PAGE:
Executive Summary

In June 2008 a diverse group of representatives from technology companies, child advocacy and parents' groups, educators, health researchers and policymakers gathered in Washington, DC to begin work on a set of recommendations for best practices that participants in the Internet industry could adopt to help keep children safe and smart when online. The result of the year-long effort is the report PointSmart.ClickSafe.: Task Force Recommendations for Best Practices for Online Safety and Literacy.

During the course of its work, the task force recognized, explored and considered a number of insights relating to child online safety including: the existence of an “ecosystem” of shared responsibility for child safety; the challenges to managing online risks, and the limitations of current technology and public policy for implementing online safety features. The task force also recognized the many existing and useful best practices that are already being employed by many companies in the Internet industry, as well as the work being done by a variety of other groups seeking to provide enhancements to online safety, such as the Internet Safety Technical Task Force convened by the Berkman Center for Internet & Society at Harvard University, and the extensive work that has already taken place in the United Kingdom by Dr. Tanya Byron and by the U.K. Home Office. The PointSmart.ClickSafe. Task Force worked to harmonize all these existing elements as it worked to develop its best practice recommendations.

In order to maximize harmonization, the PointSmart.ClickSafe. recommendations for best practices are designed to span all sectors of the Internet industry and are intended to be applied selectively based on a company's role and the types of services it offers that a child might use or with which he or she might come into contact. Embracing a child-centered perspective, the PointSmart.ClickSafe. best practice recommendations address three separate, but overlapping, categories of children's online experience - before they go online, during a child's online activities, and when problems arise - and recommend best practices for each of these stages. In addition, the task force recommendations recognize that a singular focus on safety is insufficient and that children need to learn digital and media literacy skills to help them think more critically about their activities and the online content they consume and, increasingly, create.

While the centerpiece of the task force's work has been to develop the recommendations for best practices that companies within the Internet industry can implement, it also recognizes that while the issue of online safety - like the Internet itself - spans many audiences, stakeholder groups, and jurisdictions, most Internet safety efforts have been both fragmented and granulized to the local level where there is often a significant lack of coordination and resources. More coordination at the national level supplemented with adequate resource development is needed. To this end, the task force recommends that policymakers consider the following steps:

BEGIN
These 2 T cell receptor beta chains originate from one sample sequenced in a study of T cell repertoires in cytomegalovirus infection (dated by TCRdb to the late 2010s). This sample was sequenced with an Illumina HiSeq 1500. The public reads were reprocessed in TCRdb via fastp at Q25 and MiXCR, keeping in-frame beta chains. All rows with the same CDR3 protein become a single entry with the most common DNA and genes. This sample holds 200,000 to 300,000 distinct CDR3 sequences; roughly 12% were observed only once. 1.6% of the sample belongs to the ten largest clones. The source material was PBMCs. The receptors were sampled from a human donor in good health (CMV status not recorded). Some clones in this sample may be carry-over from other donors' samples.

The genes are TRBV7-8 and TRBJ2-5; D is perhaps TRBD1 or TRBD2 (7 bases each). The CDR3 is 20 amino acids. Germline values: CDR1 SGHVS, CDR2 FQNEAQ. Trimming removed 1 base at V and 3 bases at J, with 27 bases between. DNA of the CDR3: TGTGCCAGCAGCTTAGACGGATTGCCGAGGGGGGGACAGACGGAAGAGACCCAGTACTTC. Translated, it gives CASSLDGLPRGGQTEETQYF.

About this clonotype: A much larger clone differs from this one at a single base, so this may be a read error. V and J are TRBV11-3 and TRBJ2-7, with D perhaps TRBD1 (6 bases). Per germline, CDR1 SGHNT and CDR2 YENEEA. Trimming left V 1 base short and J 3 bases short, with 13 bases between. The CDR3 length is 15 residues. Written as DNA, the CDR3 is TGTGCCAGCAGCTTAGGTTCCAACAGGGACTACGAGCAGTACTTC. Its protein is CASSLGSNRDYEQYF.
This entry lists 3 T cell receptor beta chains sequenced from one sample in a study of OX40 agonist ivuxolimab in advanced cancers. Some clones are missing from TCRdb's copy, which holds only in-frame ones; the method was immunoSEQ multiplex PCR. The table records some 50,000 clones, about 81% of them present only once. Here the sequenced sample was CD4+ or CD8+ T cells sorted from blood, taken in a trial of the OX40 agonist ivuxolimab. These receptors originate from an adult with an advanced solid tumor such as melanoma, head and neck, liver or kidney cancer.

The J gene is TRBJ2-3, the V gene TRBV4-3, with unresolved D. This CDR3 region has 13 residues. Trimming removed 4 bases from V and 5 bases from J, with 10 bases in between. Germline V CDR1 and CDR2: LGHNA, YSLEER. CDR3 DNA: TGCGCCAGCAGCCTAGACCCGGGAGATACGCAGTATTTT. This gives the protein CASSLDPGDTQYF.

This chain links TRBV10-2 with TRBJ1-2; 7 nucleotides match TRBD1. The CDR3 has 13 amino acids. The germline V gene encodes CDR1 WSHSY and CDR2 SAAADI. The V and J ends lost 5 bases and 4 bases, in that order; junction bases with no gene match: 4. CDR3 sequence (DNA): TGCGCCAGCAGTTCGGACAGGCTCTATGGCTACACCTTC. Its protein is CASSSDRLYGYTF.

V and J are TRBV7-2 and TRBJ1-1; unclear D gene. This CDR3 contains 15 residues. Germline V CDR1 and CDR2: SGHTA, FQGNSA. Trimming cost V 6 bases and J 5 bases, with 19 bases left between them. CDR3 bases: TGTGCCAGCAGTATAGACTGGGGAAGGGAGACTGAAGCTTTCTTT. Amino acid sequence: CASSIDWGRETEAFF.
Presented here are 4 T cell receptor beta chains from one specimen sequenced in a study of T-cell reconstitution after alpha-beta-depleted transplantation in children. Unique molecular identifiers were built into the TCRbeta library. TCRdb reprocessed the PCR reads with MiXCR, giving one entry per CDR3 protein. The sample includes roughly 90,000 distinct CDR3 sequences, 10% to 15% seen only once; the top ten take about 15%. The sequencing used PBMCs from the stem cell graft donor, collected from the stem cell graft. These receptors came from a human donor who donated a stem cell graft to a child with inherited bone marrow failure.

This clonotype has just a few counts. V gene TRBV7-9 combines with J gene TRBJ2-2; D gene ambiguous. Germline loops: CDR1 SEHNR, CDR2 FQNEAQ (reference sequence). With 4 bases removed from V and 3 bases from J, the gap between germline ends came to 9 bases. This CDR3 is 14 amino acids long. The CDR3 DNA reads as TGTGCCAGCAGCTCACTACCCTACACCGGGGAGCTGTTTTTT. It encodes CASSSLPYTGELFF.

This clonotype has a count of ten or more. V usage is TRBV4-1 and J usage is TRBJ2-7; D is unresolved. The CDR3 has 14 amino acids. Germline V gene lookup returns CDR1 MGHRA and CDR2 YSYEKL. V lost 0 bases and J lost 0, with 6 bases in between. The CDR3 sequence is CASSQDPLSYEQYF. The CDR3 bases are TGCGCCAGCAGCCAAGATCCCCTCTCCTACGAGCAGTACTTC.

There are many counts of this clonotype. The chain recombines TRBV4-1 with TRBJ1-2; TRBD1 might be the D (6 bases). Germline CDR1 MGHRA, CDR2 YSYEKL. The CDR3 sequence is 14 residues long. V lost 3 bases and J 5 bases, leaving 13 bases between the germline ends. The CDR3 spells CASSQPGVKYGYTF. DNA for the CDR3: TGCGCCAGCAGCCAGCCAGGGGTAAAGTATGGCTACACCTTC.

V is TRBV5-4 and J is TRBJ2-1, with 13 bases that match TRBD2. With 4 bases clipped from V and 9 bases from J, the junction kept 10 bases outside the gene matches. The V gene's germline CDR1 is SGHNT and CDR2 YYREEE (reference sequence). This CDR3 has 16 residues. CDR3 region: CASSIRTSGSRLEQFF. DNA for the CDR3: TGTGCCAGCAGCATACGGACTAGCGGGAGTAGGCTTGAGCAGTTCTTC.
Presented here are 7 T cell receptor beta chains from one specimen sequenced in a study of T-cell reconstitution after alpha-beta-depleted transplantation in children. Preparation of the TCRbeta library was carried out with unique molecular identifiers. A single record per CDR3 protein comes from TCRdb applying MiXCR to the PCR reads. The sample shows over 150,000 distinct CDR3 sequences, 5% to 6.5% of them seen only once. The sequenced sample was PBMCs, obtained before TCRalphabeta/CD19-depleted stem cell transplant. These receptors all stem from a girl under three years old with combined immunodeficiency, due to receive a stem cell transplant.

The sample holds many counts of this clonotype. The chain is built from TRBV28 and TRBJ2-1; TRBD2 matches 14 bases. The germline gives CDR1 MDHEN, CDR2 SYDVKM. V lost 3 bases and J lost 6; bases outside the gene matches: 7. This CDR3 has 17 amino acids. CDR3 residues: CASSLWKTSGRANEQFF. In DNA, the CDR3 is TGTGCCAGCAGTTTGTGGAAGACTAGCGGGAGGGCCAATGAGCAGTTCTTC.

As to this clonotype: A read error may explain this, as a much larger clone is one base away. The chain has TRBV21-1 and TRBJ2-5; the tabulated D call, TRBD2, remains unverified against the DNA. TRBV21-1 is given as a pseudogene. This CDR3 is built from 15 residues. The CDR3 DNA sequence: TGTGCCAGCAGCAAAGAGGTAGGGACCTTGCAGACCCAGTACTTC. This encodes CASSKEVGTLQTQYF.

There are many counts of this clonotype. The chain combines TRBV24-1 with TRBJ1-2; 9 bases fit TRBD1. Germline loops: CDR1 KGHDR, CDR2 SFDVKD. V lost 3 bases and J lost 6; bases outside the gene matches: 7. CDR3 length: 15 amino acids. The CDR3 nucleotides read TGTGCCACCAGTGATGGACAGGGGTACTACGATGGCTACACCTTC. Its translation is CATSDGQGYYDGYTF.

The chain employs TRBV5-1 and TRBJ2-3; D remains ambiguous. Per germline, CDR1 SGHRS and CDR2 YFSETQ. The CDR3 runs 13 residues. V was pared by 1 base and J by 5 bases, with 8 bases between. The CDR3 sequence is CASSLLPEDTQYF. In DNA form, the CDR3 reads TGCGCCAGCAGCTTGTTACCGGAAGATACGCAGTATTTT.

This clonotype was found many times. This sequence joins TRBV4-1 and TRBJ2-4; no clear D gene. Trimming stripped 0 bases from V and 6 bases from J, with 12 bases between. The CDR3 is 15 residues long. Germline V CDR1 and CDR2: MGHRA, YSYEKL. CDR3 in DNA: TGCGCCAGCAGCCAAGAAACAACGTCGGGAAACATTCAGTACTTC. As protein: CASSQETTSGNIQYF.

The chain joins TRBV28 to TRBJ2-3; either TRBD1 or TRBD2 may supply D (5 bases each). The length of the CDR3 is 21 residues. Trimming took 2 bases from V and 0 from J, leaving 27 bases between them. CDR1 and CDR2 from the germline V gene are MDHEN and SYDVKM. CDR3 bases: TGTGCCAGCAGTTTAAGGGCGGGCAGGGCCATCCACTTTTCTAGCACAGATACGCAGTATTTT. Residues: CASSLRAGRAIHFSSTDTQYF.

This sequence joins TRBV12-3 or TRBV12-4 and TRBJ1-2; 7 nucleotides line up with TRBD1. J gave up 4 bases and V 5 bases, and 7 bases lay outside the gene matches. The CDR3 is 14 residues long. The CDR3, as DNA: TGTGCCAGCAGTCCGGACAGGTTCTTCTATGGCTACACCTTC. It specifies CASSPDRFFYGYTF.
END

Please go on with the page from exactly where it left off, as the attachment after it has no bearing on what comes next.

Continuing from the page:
• Expanding online safety efforts to emphasize online smarts, through digital media literacy and education programs that empower parents and teachers to prepare kids to navigate the world of online and digital media.
  • Designation by the President or Congress of a lead federal agency that would work collaboratively and comprehensively with all major stakeholders in marshaling resources for the improvement of online safety and Internet literacy and coordinate the activities under diverse federal programs.
  • Consideration by education policymakers to adopt a set of national goals for online safety, including if possible minimum standards for a curriculum on digital literacy, to better educate the nation’s diverse children and families about how to manage media.
  • Ensure that all digital literacy and online safety programs are funded through competitive grants open to qualified applicants, with periodic review and assessment built into the grant process, so that the results from the best programs can be replicated in other communities.
  • Support digital literacy and online safety efforts by providing funding for: Research on the learning potential of digital media; New modes of assessment and evidentiary standards; Professional development for teachers; Curriculum development and implementation for students; Public awareness campaigns for parents and families; and Research designed to identify, highlight, and promote best practices and further solutions to improve digital literacy and fortify online safety.

Finally, recognizing the pivotal role of industry in ensuring steady improvement in this field, the task force suggests that voluntary activity strongly supported by industry is likely to be significantly more effective than legislated or mandated solutions; and that “light touch” regulation in this area is the superior approach for encouraging resource-rich companies to design progressive and innovative solutions, both now and in the future.